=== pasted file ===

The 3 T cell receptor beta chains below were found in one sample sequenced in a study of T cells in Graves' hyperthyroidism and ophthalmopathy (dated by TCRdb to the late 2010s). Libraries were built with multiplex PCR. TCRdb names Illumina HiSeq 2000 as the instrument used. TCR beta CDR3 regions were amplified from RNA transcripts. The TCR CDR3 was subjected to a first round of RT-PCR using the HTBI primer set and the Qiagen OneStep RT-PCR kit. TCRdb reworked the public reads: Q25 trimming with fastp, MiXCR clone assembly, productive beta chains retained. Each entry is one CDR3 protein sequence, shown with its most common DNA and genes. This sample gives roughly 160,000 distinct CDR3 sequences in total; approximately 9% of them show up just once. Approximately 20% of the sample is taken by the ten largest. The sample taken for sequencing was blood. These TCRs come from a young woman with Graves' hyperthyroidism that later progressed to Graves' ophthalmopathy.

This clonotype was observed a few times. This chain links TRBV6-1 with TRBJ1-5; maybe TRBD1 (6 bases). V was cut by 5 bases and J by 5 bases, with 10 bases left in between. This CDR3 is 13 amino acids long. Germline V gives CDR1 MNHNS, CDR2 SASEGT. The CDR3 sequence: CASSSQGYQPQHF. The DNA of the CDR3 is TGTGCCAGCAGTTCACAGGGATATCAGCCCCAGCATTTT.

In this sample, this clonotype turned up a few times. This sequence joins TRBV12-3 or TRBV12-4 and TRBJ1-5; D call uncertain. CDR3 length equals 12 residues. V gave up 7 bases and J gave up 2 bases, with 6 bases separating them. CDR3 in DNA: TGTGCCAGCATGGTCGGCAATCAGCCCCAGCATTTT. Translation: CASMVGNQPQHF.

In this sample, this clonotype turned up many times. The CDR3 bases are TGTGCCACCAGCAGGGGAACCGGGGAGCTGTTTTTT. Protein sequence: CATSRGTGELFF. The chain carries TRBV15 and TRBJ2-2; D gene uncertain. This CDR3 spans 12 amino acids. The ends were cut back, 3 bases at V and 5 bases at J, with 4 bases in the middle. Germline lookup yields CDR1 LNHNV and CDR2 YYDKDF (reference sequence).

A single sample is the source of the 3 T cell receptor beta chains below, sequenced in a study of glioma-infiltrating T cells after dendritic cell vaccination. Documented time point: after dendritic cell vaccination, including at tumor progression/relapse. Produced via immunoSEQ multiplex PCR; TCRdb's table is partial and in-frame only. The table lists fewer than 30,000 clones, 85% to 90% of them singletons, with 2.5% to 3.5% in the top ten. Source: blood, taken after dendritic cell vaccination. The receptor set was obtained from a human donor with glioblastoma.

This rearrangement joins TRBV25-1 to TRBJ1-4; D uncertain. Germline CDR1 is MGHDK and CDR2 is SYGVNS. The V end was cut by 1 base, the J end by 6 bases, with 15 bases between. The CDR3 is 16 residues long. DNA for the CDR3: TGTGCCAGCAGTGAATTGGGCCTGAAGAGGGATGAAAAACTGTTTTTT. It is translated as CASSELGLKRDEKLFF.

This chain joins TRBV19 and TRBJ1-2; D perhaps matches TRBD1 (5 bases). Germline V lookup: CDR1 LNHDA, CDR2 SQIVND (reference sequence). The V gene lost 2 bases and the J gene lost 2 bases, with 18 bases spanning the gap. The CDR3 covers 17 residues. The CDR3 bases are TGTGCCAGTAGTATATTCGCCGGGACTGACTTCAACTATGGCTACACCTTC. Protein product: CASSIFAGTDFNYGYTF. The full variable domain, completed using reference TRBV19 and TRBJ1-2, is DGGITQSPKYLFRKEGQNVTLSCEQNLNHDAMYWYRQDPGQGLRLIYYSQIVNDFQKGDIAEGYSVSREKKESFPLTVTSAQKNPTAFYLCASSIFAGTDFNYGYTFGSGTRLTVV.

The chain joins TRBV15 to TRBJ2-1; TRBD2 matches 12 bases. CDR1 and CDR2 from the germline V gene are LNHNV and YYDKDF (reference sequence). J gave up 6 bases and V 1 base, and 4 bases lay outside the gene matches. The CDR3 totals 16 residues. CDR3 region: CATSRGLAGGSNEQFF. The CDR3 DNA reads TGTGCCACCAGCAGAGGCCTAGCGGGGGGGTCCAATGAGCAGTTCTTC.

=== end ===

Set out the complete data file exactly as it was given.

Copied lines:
The 3 T cell receptor beta chains below were found in one sample sequenced in a study of T cells in Graves' hyperthyroidism and ophthalmopathy (dated by TCRdb to the late 2010s). Libraries were built with multiplex PCR. TCRdb names Illumina HiSeq 2000 as the instrument used. TCR beta CDR3 regions were amplified from RNA transcripts. The TCR CDR3 was subjected to a first round of RT-PCR using the HTBI primer set and the Qiagen OneStep RT-PCR kit. TCRdb reworked the public reads: Q25 trimming with fastp, MiXCR clone assembly, productive beta chains retained. Each entry is one CDR3 protein sequence, shown with its most common DNA and genes. This sample gives roughly 160,000 distinct CDR3 sequences in total; approximately 9% of them show up just once. Approximately 20% of the sample is taken by the ten largest. The sample taken for sequencing was blood. These TCRs come from a young woman with Graves' hyperthyroidism that later progressed to Graves' ophthalmopathy.

This clonotype was observed a few times. This chain links TRBV6-1 with TRBJ1-5; maybe TRBD1 (6 bases). V was cut by 5 bases and J by 5 bases, with 10 bases left in between. This CDR3 is 13 amino acids long. Germline V gives CDR1 MNHNS, CDR2 SASEGT. The CDR3 sequence: CASSSQGYQPQHF. The DNA of the CDR3 is TGTGCCAGCAGTTCACAGGGATATCAGCCCCAGCATTTT.

In this sample, this clonotype turned up a few times. This sequence joins TRBV12-3 or TRBV12-4 and TRBJ1-5; D call uncertain. CDR3 length equals 12 residues. V gave up 7 bases and J gave up 2 bases, with 6 bases separating them. CDR3 in DNA: TGTGCCAGCATGGTCGGCAATCAGCCCCAGCATTTT. Translation: CASMVGNQPQHF.

In this sample, this clonotype turned up many times. The CDR3 bases are TGTGCCACCAGCAGGGGAACCGGGGAGCTGTTTTTT. Protein sequence: CATSRGTGELFF. The chain carries TRBV15 and TRBJ2-2; D gene uncertain. This CDR3 spans 12 amino acids. The ends were cut back, 3 bases at V and 5 bases at J, with 4 bases in the middle. Germline lookup yields CDR1 LNHNV and CDR2 YYDKDF (reference sequence).

A single sample is the source of the 3 T cell receptor beta chains below, sequenced in a study of glioma-infiltrating T cells after dendritic cell vaccination. Documented time point: after dendritic cell vaccination, including at tumor progression/relapse. Produced via immunoSEQ multiplex PCR; TCRdb's table is partial and in-frame only. The table lists fewer than 30,000 clones, 85% to 90% of them singletons, with 2.5% to 3.5% in the top ten. Source: blood, taken after dendritic cell vaccination. The receptor set was obtained from a human donor with glioblastoma.

This rearrangement joins TRBV25-1 to TRBJ1-4; D uncertain. Germline CDR1 is MGHDK and CDR2 is SYGVNS. The V end was cut by 1 base, the J end by 6 bases, with 15 bases between. The CDR3 is 16 residues long. DNA for the CDR3: TGTGCCAGCAGTGAATTGGGCCTGAAGAGGGATGAAAAACTGTTTTTT. It is translated as CASSELGLKRDEKLFF.

This chain joins TRBV19 and TRBJ1-2; D perhaps matches TRBD1 (5 bases). Germline V lookup: CDR1 LNHDA, CDR2 SQIVND (reference sequence). The V gene lost 2 bases and the J gene lost 2 bases, with 18 bases spanning the gap. The CDR3 covers 17 residues. The CDR3 bases are TGTGCCAGTAGTATATTCGCCGGGACTGACTTCAACTATGGCTACACCTTC. Protein product: CASSIFAGTDFNYGYTF. The full variable domain, completed using reference TRBV19 and TRBJ1-2, is DGGITQSPKYLFRKEGQNVTLSCEQNLNHDAMYWYRQDPGQGLRLIYYSQIVNDFQKGDIAEGYSVSREKKESFPLTVTSAQKNPTAFYLCASSIFAGTDFNYGYTFGSGTRLTVV.

The chain joins TRBV15 to TRBJ2-1; TRBD2 matches 12 bases. CDR1 and CDR2 from the germline V gene are LNHNV and YYDKDF (reference sequence). J gave up 6 bases and V 1 base, and 4 bases lay outside the gene matches. The CDR3 totals 16 residues. CDR3 region: CATSRGLAGGSNEQFF. The CDR3 DNA reads TGTGCCACCAGCAGAGGCCTAGCGGGGGGGTCCAATGAGCAGTTCTTC.